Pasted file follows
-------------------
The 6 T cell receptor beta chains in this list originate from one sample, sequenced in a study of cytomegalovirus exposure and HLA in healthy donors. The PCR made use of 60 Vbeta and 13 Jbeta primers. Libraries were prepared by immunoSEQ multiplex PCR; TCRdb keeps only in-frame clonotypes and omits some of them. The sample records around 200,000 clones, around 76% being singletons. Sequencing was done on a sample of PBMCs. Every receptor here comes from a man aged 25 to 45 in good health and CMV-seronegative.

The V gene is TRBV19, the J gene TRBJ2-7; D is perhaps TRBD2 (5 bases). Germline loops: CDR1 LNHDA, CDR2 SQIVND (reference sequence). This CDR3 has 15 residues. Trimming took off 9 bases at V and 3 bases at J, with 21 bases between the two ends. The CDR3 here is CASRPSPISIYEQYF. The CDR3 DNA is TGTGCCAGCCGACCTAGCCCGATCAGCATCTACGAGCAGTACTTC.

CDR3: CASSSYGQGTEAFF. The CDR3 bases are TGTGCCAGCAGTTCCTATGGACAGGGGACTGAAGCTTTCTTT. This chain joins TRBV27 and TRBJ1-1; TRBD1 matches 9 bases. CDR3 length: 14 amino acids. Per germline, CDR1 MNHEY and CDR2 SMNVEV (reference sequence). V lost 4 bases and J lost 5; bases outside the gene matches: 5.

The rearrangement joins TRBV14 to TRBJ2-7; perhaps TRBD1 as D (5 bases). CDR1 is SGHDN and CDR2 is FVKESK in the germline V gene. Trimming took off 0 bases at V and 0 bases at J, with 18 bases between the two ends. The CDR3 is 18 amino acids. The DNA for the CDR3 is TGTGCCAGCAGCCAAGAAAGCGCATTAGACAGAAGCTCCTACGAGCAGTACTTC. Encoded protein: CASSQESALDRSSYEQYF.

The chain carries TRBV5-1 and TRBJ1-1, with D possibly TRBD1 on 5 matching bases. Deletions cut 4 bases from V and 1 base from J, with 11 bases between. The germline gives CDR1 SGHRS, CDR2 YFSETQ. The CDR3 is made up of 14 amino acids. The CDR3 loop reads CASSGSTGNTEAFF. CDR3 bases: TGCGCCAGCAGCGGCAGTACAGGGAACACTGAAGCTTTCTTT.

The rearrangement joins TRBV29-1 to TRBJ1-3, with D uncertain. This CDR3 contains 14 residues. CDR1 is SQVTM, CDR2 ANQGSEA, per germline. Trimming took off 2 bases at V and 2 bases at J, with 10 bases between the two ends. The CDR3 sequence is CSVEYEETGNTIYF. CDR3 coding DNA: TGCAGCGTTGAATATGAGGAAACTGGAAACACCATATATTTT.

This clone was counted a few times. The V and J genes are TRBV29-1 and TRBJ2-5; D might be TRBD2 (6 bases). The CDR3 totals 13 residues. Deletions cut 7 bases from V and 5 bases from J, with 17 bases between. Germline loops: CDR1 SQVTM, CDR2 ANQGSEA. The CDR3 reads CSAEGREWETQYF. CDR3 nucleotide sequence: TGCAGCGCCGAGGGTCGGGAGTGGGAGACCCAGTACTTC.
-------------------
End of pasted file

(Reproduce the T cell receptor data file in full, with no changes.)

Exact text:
The 6 T cell receptor beta chains in this list originate from one sample, sequenced in a study of cytomegalovirus exposure and HLA in healthy donors. The PCR made use of 60 Vbeta and 13 Jbeta primers. Libraries were prepared by immunoSEQ multiplex PCR; TCRdb keeps only in-frame clonotypes and omits some of them. The sample records around 200,000 clones, around 76% being singletons. Sequencing was done on a sample of PBMCs. Every receptor here comes from a man aged 25 to 45 in good health and CMV-seronegative.

The V gene is TRBV19, the J gene TRBJ2-7; D is perhaps TRBD2 (5 bases). Germline loops: CDR1 LNHDA, CDR2 SQIVND (reference sequence). This CDR3 has 15 residues. Trimming took off 9 bases at V and 3 bases at J, with 21 bases between the two ends. The CDR3 here is CASRPSPISIYEQYF. The CDR3 DNA is TGTGCCAGCCGACCTAGCCCGATCAGCATCTACGAGCAGTACTTC.

CDR3: CASSSYGQGTEAFF. The CDR3 bases are TGTGCCAGCAGTTCCTATGGACAGGGGACTGAAGCTTTCTTT. This chain joins TRBV27 and TRBJ1-1; TRBD1 matches 9 bases. CDR3 length: 14 amino acids. Per germline, CDR1 MNHEY and CDR2 SMNVEV (reference sequence). V lost 4 bases and J lost 5; bases outside the gene matches: 5.

The rearrangement joins TRBV14 to TRBJ2-7; perhaps TRBD1 as D (5 bases). CDR1 is SGHDN and CDR2 is FVKESK in the germline V gene. Trimming took off 0 bases at V and 0 bases at J, with 18 bases between the two ends. The CDR3 is 18 amino acids. The DNA for the CDR3 is TGTGCCAGCAGCCAAGAAAGCGCATTAGACAGAAGCTCCTACGAGCAGTACTTC. Encoded protein: CASSQESALDRSSYEQYF.

The chain carries TRBV5-1 and TRBJ1-1, with D possibly TRBD1 on 5 matching bases. Deletions cut 4 bases from V and 1 base from J, with 11 bases between. The germline gives CDR1 SGHRS, CDR2 YFSETQ. The CDR3 is made up of 14 amino acids. The CDR3 loop reads CASSGSTGNTEAFF. CDR3 bases: TGCGCCAGCAGCGGCAGTACAGGGAACACTGAAGCTTTCTTT.

The rearrangement joins TRBV29-1 to TRBJ1-3, with D uncertain. This CDR3 contains 14 residues. CDR1 is SQVTM, CDR2 ANQGSEA, per germline. Trimming took off 2 bases at V and 2 bases at J, with 10 bases between the two ends. The CDR3 sequence is CSVEYEETGNTIYF. CDR3 coding DNA: TGCAGCGTTGAATATGAGGAAACTGGAAACACCATATATTTT.

This clone was counted a few times. The V and J genes are TRBV29-1 and TRBJ2-5; D might be TRBD2 (6 bases). The CDR3 totals 13 residues. Deletions cut 7 bases from V and 5 bases from J, with 17 bases between. Germline loops: CDR1 SQVTM, CDR2 ANQGSEA. The CDR3 reads CSAEGREWETQYF. CDR3 nucleotide sequence: TGCAGCGCCGAGGGTCGGGAGTGGGAGACCCAGTACTTC.